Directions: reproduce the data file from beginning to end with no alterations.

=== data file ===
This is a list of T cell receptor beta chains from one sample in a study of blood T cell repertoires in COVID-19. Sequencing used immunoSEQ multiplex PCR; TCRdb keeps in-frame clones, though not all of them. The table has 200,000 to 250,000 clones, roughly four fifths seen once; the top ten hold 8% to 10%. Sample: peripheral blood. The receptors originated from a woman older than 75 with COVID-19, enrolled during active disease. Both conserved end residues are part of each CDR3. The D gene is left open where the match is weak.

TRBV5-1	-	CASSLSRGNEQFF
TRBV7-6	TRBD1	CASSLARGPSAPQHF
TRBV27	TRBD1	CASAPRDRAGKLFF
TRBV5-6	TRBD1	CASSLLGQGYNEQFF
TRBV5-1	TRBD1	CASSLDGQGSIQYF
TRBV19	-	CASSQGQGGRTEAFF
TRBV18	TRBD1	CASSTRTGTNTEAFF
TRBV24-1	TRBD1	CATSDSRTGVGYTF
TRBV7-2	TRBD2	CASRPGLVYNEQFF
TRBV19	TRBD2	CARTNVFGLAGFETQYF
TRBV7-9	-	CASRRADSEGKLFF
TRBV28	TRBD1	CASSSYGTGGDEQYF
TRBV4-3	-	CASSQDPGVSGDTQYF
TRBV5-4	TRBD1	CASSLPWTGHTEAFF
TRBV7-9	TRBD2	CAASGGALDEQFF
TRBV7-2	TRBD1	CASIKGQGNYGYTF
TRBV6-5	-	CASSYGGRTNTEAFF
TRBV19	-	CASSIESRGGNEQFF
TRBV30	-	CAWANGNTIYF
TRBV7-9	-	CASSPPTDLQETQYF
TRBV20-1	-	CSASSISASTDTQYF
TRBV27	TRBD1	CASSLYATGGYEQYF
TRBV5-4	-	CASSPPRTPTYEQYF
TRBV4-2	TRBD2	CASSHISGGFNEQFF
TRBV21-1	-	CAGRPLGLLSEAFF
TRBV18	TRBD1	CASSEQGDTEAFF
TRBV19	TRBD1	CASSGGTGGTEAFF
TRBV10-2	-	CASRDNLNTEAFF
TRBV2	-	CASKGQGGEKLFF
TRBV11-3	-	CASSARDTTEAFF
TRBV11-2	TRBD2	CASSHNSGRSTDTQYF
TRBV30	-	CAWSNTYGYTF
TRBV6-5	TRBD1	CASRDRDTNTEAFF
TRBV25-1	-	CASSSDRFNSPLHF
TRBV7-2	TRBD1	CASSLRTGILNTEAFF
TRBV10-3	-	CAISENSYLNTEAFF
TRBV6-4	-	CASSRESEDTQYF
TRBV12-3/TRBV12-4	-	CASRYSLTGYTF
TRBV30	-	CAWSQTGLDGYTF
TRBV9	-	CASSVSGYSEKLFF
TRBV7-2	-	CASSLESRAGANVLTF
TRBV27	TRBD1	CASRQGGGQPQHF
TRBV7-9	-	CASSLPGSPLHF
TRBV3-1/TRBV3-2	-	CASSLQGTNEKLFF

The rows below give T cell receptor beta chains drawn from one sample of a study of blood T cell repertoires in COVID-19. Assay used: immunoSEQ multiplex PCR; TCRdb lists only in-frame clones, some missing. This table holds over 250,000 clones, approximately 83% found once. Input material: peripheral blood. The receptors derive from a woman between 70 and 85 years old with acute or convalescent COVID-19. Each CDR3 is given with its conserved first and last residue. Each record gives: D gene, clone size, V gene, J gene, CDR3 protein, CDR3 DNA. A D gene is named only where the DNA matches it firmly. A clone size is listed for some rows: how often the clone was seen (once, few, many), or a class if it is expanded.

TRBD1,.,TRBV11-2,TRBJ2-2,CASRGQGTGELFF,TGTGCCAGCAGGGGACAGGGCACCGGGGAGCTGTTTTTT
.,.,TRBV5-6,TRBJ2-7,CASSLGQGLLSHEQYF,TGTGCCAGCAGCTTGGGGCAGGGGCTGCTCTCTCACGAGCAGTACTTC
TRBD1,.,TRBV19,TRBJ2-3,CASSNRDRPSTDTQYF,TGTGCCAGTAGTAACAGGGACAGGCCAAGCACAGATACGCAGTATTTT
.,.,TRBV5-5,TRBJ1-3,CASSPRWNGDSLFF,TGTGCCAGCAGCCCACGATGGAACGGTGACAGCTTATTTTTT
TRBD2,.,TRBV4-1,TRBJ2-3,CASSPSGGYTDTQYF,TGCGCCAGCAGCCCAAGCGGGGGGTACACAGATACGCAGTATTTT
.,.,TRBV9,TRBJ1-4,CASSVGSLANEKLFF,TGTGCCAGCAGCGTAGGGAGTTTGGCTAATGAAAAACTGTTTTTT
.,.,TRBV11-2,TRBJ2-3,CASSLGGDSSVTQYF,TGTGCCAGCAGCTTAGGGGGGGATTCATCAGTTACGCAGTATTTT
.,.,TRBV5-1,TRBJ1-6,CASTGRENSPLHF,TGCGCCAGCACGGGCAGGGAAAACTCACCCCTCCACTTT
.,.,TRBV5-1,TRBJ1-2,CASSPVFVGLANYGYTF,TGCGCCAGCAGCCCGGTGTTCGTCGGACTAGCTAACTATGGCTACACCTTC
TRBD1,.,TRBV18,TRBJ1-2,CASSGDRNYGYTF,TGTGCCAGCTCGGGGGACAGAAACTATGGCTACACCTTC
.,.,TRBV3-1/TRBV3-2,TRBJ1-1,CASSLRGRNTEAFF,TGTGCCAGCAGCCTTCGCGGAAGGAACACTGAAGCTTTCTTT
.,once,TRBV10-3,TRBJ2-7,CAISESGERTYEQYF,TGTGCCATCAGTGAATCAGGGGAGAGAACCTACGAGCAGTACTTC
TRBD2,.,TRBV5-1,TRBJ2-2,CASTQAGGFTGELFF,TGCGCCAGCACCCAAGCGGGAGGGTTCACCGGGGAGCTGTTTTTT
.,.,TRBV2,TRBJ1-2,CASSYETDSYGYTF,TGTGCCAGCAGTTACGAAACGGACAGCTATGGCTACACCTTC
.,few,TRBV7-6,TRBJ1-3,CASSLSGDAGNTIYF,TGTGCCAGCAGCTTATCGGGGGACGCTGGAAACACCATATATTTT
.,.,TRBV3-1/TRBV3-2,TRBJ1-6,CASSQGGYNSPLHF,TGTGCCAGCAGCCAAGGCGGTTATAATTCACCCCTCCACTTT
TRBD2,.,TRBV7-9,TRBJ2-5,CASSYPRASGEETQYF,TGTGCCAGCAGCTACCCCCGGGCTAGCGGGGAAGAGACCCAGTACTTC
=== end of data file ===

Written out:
This is a list of T cell receptor beta chains from one sample in a study of blood T cell repertoires in COVID-19. Sequencing used immunoSEQ multiplex PCR; TCRdb keeps in-frame clones, though not all of them. The table has 200,000 to 250,000 clones, roughly four fifths seen once; the top ten hold 8% to 10%. Sample: peripheral blood. The receptors originated from a woman older than 75 with COVID-19, enrolled during active disease. Both conserved end residues are part of each CDR3. The D gene is left open where the match is weak.

TRBV5-1	-	CASSLSRGNEQFF
TRBV7-6	TRBD1	CASSLARGPSAPQHF
TRBV27	TRBD1	CASAPRDRAGKLFF
TRBV5-6	TRBD1	CASSLLGQGYNEQFF
TRBV5-1	TRBD1	CASSLDGQGSIQYF
TRBV19	-	CASSQGQGGRTEAFF
TRBV18	TRBD1	CASSTRTGTNTEAFF
TRBV24-1	TRBD1	CATSDSRTGVGYTF
TRBV7-2	TRBD2	CASRPGLVYNEQFF
TRBV19	TRBD2	CARTNVFGLAGFETQYF
TRBV7-9	-	CASRRADSEGKLFF
TRBV28	TRBD1	CASSSYGTGGDEQYF
TRBV4-3	-	CASSQDPGVSGDTQYF
TRBV5-4	TRBD1	CASSLPWTGHTEAFF
TRBV7-9	TRBD2	CAASGGALDEQFF
TRBV7-2	TRBD1	CASIKGQGNYGYTF
TRBV6-5	-	CASSYGGRTNTEAFF
TRBV19	-	CASSIESRGGNEQFF
TRBV30	-	CAWANGNTIYF
TRBV7-9	-	CASSPPTDLQETQYF
TRBV20-1	-	CSASSISASTDTQYF
TRBV27	TRBD1	CASSLYATGGYEQYF
TRBV5-4	-	CASSPPRTPTYEQYF
TRBV4-2	TRBD2	CASSHISGGFNEQFF
TRBV21-1	-	CAGRPLGLLSEAFF
TRBV18	TRBD1	CASSEQGDTEAFF
TRBV19	TRBD1	CASSGGTGGTEAFF
TRBV10-2	-	CASRDNLNTEAFF
TRBV2	-	CASKGQGGEKLFF
TRBV11-3	-	CASSARDTTEAFF
TRBV11-2	TRBD2	CASSHNSGRSTDTQYF
TRBV30	-	CAWSNTYGYTF
TRBV6-5	TRBD1	CASRDRDTNTEAFF
TRBV25-1	-	CASSSDRFNSPLHF
TRBV7-2	TRBD1	CASSLRTGILNTEAFF
TRBV10-3	-	CAISENSYLNTEAFF
TRBV6-4	-	CASSRESEDTQYF
TRBV12-3/TRBV12-4	-	CASRYSLTGYTF
TRBV30	-	CAWSQTGLDGYTF
TRBV9	-	CASSVSGYSEKLFF
TRBV7-2	-	CASSLESRAGANVLTF
TRBV27	TRBD1	CASRQGGGQPQHF
TRBV7-9	-	CASSLPGSPLHF
TRBV3-1/TRBV3-2	-	CASSLQGTNEKLFF

The rows below give T cell receptor beta chains drawn from one sample of a study of blood T cell repertoires in COVID-19. Assay used: immunoSEQ multiplex PCR; TCRdb lists only in-frame clones, some missing. This table holds over 250,000 clones, approximately 83% found once. Input material: peripheral blood. The receptors derive from a woman between 70 and 85 years old with acute or convalescent COVID-19. Each CDR3 is given with its conserved first and last residue. Each record gives: D gene, clone size, V gene, J gene, CDR3 protein, CDR3 DNA. A D gene is named only where the DNA matches it firmly. A clone size is listed for some rows: how often the clone was seen (once, few, many), or a class if it is expanded.

TRBD1,.,TRBV11-2,TRBJ2-2,CASRGQGTGELFF,TGTGCCAGCAGGGGACAGGGCACCGGGGAGCTGTTTTTT
.,.,TRBV5-6,TRBJ2-7,CASSLGQGLLSHEQYF,TGTGCCAGCAGCTTGGGGCAGGGGCTGCTCTCTCACGAGCAGTACTTC
TRBD1,.,TRBV19,TRBJ2-3,CASSNRDRPSTDTQYF,TGTGCCAGTAGTAACAGGGACAGGCCAAGCACAGATACGCAGTATTTT
.,.,TRBV5-5,TRBJ1-3,CASSPRWNGDSLFF,TGTGCCAGCAGCCCACGATGGAACGGTGACAGCTTATTTTTT
TRBD2,.,TRBV4-1,TRBJ2-3,CASSPSGGYTDTQYF,TGCGCCAGCAGCCCAAGCGGGGGGTACACAGATACGCAGTATTTT
.,.,TRBV9,TRBJ1-4,CASSVGSLANEKLFF,TGTGCCAGCAGCGTAGGGAGTTTGGCTAATGAAAAACTGTTTTTT
.,.,TRBV11-2,TRBJ2-3,CASSLGGDSSVTQYF,TGTGCCAGCAGCTTAGGGGGGGATTCATCAGTTACGCAGTATTTT
.,.,TRBV5-1,TRBJ1-6,CASTGRENSPLHF,TGCGCCAGCACGGGCAGGGAAAACTCACCCCTCCACTTT
.,.,TRBV5-1,TRBJ1-2,CASSPVFVGLANYGYTF,TGCGCCAGCAGCCCGGTGTTCGTCGGACTAGCTAACTATGGCTACACCTTC
TRBD1,.,TRBV18,TRBJ1-2,CASSGDRNYGYTF,TGTGCCAGCTCGGGGGACAGAAACTATGGCTACACCTTC
.,.,TRBV3-1/TRBV3-2,TRBJ1-1,CASSLRGRNTEAFF,TGTGCCAGCAGCCTTCGCGGAAGGAACACTGAAGCTTTCTTT
.,once,TRBV10-3,TRBJ2-7,CAISESGERTYEQYF,TGTGCCATCAGTGAATCAGGGGAGAGAACCTACGAGCAGTACTTC
TRBD2,.,TRBV5-1,TRBJ2-2,CASTQAGGFTGELFF,TGCGCCAGCACCCAAGCGGGAGGGTTCACCGGGGAGCTGTTTTTT
.,.,TRBV2,TRBJ1-2,CASSYETDSYGYTF,TGTGCCAGCAGTTACGAAACGGACAGCTATGGCTACACCTTC
.,few,TRBV7-6,TRBJ1-3,CASSLSGDAGNTIYF,TGTGCCAGCAGCTTATCGGGGGACGCTGGAAACACCATATATTTT
.,.,TRBV3-1/TRBV3-2,TRBJ1-6,CASSQGGYNSPLHF,TGTGCCAGCAGCCAAGGCGGTTATAATTCACCCCTCCACTTT
TRBD2,.,TRBV7-9,TRBJ2-5,CASSYPRASGEETQYF,TGTGCCAGCAGCTACCCCCGGGCTAGCGGGGAAGAGACCCAGTACTTC